The S&P 500 index (SNPINDEX:^GSPC) did that strange thing that happens every so often with market-cap-weighted indexes. Well over half of the 505 individual stocks held in the index closed lower on Aug. 25, but the sheer size of some of the best performers resulted in the index closing up 12.4 points, or about 0.34%.
The biggest news driving the winners today was the announcement from S&P Global yesterday that some major changes are coming to the Dow Jones Industrial Average (DJINDICES:^DJI). Effective Aug. 31, Amgen (NASDAQ:AMGN), Honeywell International (NASDAQ:HON), and Salesforce.com (NYSE:CRM) will be joining the Dow, while ExxonMobil (NYSE:XOM), Pfizer (NYSE:PFE), and Raytheon Technologies (NYSE:RTX) are being removed.
As a result, shares of Amgen gained almost 5.4%, while Salesforce and Honeywell stocks gained over 3%. On the downside, ExxonMobil lost 3%, while Pfizer and Raytheon both lost about 1.5% on the day. Other big winners include Gap Inc, up 10.4% following an analyst upgrade, and J.M. Smucker, with shares up 7% on solid earnings.
Dow changes, mega-cap gains drive S&P higher
In addition to the market-moving announcement that the Dow Jones Industrials was swapping out three components, large-cap stocks Starbucks and Advanced Micro Devices, and mega-cap Facebook all gained more than 3% on the day. The sheer size of the best-performing stocks on the day was enough to make up for the 350-plus S&P 500 stocks that lost value.
The changes in the Dow were precipitated by Apple's planned stock split, which will have a large impact on the index (which is weighted by stock price). Pulling out one of only two oil companies in the index -- Chevron will remain -- and replacing it with global enterprise software giant Salesforce, and replacing Pfizer with mega-biotech Amgen, will help balance out the amount of influence an individual stock's movement can have on the Dow. S&P Global also said that the move was designed to rebalance the Dow across sectors. This is where adding Salesforce comes in.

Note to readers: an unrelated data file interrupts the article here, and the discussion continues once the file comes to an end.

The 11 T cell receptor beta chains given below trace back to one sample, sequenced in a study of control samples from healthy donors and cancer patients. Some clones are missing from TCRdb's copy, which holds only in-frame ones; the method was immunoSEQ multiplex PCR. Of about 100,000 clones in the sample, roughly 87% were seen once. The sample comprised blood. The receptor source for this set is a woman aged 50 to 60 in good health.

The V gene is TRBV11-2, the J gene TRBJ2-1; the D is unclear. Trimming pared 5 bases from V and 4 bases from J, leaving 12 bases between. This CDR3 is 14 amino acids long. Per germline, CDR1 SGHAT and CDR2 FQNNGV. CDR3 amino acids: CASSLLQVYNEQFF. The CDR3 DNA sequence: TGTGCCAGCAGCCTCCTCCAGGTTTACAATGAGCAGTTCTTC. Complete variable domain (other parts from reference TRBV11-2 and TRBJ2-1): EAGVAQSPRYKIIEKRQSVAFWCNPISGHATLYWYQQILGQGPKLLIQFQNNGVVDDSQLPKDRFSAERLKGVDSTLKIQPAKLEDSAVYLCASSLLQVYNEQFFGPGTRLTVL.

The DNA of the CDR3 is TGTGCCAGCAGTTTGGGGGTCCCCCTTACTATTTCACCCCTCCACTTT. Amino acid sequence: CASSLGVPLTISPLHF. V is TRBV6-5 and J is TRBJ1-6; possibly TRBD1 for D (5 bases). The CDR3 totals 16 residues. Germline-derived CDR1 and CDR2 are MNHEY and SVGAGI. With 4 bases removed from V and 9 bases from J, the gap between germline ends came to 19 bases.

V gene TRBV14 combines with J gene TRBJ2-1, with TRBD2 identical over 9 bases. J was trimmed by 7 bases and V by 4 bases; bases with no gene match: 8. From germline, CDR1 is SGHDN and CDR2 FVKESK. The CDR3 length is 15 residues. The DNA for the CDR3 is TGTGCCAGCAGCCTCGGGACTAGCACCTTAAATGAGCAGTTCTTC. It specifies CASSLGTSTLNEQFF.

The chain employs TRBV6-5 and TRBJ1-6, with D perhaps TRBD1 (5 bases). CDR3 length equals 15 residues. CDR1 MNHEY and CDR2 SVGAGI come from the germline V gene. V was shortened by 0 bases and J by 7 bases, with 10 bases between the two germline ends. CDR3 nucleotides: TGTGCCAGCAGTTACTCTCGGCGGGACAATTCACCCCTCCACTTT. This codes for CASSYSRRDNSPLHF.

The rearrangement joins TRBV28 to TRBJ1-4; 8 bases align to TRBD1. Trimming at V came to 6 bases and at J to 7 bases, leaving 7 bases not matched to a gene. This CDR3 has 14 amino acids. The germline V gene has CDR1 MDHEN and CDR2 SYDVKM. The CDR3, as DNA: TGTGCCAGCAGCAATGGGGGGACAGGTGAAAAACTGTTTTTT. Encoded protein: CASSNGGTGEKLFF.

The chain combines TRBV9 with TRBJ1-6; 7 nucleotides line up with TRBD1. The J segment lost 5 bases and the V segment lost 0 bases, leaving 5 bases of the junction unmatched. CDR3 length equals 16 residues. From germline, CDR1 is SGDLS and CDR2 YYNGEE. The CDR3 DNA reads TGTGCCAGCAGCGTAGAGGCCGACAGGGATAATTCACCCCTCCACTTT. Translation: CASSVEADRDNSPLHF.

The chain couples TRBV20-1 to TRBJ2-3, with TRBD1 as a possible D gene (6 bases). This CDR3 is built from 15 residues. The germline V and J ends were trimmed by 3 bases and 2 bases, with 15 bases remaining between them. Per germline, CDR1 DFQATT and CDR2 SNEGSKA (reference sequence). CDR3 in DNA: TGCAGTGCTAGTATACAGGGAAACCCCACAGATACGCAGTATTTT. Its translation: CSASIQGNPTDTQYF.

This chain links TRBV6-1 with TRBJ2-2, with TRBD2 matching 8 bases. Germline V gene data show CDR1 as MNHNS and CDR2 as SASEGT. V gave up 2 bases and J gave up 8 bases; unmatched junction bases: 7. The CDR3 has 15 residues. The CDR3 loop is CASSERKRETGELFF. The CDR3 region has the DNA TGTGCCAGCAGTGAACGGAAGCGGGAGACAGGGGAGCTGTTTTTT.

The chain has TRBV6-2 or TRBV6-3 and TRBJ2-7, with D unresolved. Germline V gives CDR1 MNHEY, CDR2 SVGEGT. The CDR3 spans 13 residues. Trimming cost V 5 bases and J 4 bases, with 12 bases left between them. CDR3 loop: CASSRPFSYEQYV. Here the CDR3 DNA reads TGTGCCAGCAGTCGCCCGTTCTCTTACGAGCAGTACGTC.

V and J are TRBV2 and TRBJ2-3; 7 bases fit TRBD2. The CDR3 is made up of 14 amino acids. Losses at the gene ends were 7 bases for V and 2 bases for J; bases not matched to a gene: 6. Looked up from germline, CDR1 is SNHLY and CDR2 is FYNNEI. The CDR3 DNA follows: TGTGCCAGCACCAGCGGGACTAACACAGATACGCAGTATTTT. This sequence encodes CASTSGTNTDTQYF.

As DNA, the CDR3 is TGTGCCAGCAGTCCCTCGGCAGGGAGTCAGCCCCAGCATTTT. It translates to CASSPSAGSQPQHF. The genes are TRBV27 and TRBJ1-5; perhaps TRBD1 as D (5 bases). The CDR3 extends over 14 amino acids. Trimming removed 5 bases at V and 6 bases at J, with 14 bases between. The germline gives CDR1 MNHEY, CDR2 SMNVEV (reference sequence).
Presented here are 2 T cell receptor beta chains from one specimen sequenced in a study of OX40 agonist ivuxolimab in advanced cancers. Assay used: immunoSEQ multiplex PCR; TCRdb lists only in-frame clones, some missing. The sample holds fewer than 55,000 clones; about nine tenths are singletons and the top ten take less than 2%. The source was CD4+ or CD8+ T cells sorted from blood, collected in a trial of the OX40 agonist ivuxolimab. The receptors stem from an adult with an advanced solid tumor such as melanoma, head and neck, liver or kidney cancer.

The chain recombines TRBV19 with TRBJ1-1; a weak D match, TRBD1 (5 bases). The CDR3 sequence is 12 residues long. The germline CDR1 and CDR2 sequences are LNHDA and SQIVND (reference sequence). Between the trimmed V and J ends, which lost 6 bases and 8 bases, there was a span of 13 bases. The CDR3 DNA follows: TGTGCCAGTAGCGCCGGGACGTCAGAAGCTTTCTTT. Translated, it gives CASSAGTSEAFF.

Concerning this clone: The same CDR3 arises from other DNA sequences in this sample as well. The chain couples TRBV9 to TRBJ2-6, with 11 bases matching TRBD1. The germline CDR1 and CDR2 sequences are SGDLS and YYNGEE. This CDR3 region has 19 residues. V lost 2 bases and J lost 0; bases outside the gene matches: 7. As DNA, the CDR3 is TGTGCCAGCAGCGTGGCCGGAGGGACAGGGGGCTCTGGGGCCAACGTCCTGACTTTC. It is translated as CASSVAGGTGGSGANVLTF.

The three companies being added have been far better investments over the past five years than the ones being removed:
Retail, travel stocks fall as coronavirus worries continue
Stocks that fell the most included retailers Best Buy, Tiffany, V.F. Corp, and Tapestry, oil refiner Phillips 66, and airlines United Airlines and American Airlines. These companies are representative of the kinds of businesses that have struggled under the weight of the coronavirus pandemic and the recession that it has caused, and stand to struggle the most if the economic overhang lasts longer than expected.
There is reason for optimism, with prospective treatments moving forward in clinical trials, and multiple vaccine candidates expected to get consideration for an emergency use authorization by this fall. Factor in what is likely to be a contentious campaign between President Donald Trump and former Vice President Joe Biden between now and November, and investors should expect plenty of volatility in the weeks and months ahead.